The journey from law to literature
By Juliana Sridhar


She was born into a family of lawyers, married a lawyer, became one herself and made her younger son one too. Meet Justice Prabha Sridevan, a retired judge from the Madras High Court and retired Chairperson of the Intellectual Property Appellate Board.

Justice Prabha I must confess has the most enchanting smile and exudes confidence and optimism.  She studied law only at the behest of her husband after her sons grew up. She enrolled in Madras Law College and acquired a law degree in 1983 and joined the office of her husband who became her mentor and guide. Sadly he passed away at the young age of 53 and she had to take on the mantle of head of the family and head of the office at the same time. Being the talented person that she is, she did so with aplomb. Thankfully, she had a supportive family who stood by her in the hour of grief. The loss made her angry and depressed but she managed to channelize this energy in the right way and she grew from strength to strength.

She is blessed with 2 sons – Srikant and Srinath is a Co- Founder of HSB Partners. The elder son is an Engineer who graduated from the prestigious IIT and is settled in the United States and the younger son is an accomplished lawyer practising in the Madras High Court.

She put her heart and soul in the profession, excelled in it and went on to become the President of the Women Lawyers Association in Chennai. The Association flourished under her leadership. She handled a number of high profile cases both on the Original side and the Appellate side as well. She was appointed as a Judge in the Madras High Court in March 2000. Here too she delivered many landmark judgments till she retired in August 2010. Justice Prabha was later appointed as the Chairperson of the Intellectual Property Appellate Board (IPAB) for a period of 2 years from 2011 to 2013.

 After her retirement, she is still a busy bee and keeps herself involved in many activities. She is a voracious reader and this interest made her to take to translation as a duck takes to water. She began translating books from Tamil into English. She has translated two books of writer Chudamani. One is titled “Echoes of the Veena” which is a book of short stories and the other is titled “Seeing in the Dark” which is also a book of short stories. Her translation of the “Echoes of the Veena” won her an award at the Valley of Words Festival. Her book was adjudged as the best English translation.

Her other works of translation include a play of the Madras Players titled “Trinity” which was authored by Seetha Ravi, the grand daughter of famous writer Kalki. “Wisdom and Grace” is another work of hers which is a translation of the works of the great Kanchi Sankaracharya. In the pipeline is the translation of the writings of Thoppil Mohammad Meeran. In fact she wrote this tribute for writer Meeran in the Hindu when he passed away. “Without brandishing any banner, he tells me of the lives of his people the Muslims who live in the southern tip facing the sea.”  “I know how they preserve their pickles, make their chips, I know the feast that children enjoy on Perunaal. I know the power and lack of it of the women there. I know the terrain, the roaring sea, the rocks, the lush fields. I know about the beliefs, the superstitions, practically everything.”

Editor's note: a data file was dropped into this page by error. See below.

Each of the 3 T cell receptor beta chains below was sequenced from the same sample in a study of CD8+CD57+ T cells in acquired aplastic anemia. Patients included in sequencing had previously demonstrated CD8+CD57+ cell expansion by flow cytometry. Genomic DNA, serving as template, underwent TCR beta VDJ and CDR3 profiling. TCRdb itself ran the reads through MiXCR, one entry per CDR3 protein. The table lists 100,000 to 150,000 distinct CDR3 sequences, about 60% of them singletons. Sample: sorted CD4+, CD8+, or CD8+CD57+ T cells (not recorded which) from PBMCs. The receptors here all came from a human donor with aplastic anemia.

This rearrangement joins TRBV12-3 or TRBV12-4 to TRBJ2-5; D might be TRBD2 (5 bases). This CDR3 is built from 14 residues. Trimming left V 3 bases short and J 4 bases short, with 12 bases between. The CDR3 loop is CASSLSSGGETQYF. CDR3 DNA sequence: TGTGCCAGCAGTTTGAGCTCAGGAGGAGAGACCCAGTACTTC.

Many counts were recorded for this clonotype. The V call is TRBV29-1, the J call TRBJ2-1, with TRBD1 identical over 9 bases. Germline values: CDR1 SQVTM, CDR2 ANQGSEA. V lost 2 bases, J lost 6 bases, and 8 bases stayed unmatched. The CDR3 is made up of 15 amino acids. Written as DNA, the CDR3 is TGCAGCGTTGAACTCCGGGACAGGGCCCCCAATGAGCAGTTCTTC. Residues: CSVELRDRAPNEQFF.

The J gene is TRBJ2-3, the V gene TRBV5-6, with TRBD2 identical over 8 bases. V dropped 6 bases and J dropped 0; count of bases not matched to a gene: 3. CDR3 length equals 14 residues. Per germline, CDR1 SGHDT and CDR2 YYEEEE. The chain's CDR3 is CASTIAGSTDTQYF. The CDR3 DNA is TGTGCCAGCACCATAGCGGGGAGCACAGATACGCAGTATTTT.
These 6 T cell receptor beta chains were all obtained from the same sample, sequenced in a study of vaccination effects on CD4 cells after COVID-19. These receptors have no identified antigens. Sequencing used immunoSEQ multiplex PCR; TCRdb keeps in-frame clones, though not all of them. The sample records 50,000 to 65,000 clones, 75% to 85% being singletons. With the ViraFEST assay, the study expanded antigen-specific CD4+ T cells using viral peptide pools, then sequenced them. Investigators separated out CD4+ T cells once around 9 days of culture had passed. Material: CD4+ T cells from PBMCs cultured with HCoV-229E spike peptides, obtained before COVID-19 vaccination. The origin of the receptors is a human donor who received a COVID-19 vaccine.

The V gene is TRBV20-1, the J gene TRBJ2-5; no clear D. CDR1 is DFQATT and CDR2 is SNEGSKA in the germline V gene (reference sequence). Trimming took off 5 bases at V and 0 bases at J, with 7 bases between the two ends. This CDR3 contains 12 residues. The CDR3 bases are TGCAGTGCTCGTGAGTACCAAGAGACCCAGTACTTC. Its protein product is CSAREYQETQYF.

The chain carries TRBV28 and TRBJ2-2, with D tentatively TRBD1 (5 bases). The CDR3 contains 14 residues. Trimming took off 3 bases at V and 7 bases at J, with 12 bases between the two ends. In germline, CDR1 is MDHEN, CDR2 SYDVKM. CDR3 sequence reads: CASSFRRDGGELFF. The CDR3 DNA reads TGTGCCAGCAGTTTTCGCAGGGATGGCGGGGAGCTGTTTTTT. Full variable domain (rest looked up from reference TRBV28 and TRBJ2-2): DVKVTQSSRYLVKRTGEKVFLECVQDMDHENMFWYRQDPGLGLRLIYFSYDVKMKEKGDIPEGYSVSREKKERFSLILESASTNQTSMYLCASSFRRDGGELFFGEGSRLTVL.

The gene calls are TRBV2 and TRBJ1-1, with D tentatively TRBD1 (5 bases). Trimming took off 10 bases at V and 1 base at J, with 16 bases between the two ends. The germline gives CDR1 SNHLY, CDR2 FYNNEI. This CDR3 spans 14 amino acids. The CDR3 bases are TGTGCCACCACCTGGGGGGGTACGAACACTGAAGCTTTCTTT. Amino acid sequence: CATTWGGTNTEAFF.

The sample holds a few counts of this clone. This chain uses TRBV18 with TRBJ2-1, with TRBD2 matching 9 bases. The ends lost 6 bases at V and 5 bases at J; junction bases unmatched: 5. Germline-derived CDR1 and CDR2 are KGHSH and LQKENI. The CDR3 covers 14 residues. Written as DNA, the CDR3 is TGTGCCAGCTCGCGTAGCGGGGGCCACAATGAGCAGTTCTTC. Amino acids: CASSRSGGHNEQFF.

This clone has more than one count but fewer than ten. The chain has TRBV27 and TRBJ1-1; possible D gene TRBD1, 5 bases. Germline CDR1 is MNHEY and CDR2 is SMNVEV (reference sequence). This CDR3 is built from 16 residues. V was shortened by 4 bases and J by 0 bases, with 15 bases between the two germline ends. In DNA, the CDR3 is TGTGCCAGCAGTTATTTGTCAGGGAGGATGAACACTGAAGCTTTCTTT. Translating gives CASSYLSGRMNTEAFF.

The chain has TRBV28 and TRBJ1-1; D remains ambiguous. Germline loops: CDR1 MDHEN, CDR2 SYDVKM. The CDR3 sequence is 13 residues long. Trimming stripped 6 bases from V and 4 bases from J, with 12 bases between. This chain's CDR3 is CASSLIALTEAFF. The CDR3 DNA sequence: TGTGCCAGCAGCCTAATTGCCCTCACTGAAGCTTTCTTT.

It was while doing these works of translation that she got to know about Kanniyakumari, about the lifestyle over there and the configuration of their houses. She says translation teaches her the universality of humanhood, that all of us are basically alike. She was able to see it through the spectacles of people who came from different backgrounds.

She is also working on the translation of the published essays of Uve Swaminatha Iyer fondly called as “Tamizh Thatha”. She says that he was responsible for unearthing the manuscripts of the Sangam period.  Justice Prabha finds translation work so addictive that she wants to keep doing more and more of it. She says “just like a judge gets into the shoes of litigants, a translator gets into the shoes of the writer.” She finds it educating, exciting and enlightening.

Post retirement in 2014, she keeps herself busy with translation work which takes up most of her time, does a bit of drawing too. In fact her drawings were sold and the proceeds were used for charitable purposes. She also does arbitration work and gets to deliver lectures at the Judicial Academy. She likes South Indian vegetarian cuisine and is especially fond of rasam.  She unwinds by listening to any kind of music but prefers Carnatic music.

Justice Prabha says “the importance of inclusion and diversity in legal education is that each under represented group brings its experience to their professional space. So while women lawyers are professionally lawyers who are women, they are also women who are lawyers or judges and their experience must get reflected in their work.” She particularly mentioned the case which held that the home maker’s work must be economically valued.

In the context of her career as Chairperson of the IPAB, she believes that the judiciary must weigh the right to health and the right to life as more important than the right to intellectual property in these trying times of the pandemic.

Justice Prabha is therefore a role model for any woman lawyer. She has carved a niche for herself and set down standards for women in this field to follow.

Juliana Sridhar is a lawyer and columnist who underwent practical training in the office of Mrs.Prabha Sridevan during her final year in Law College in 1990.




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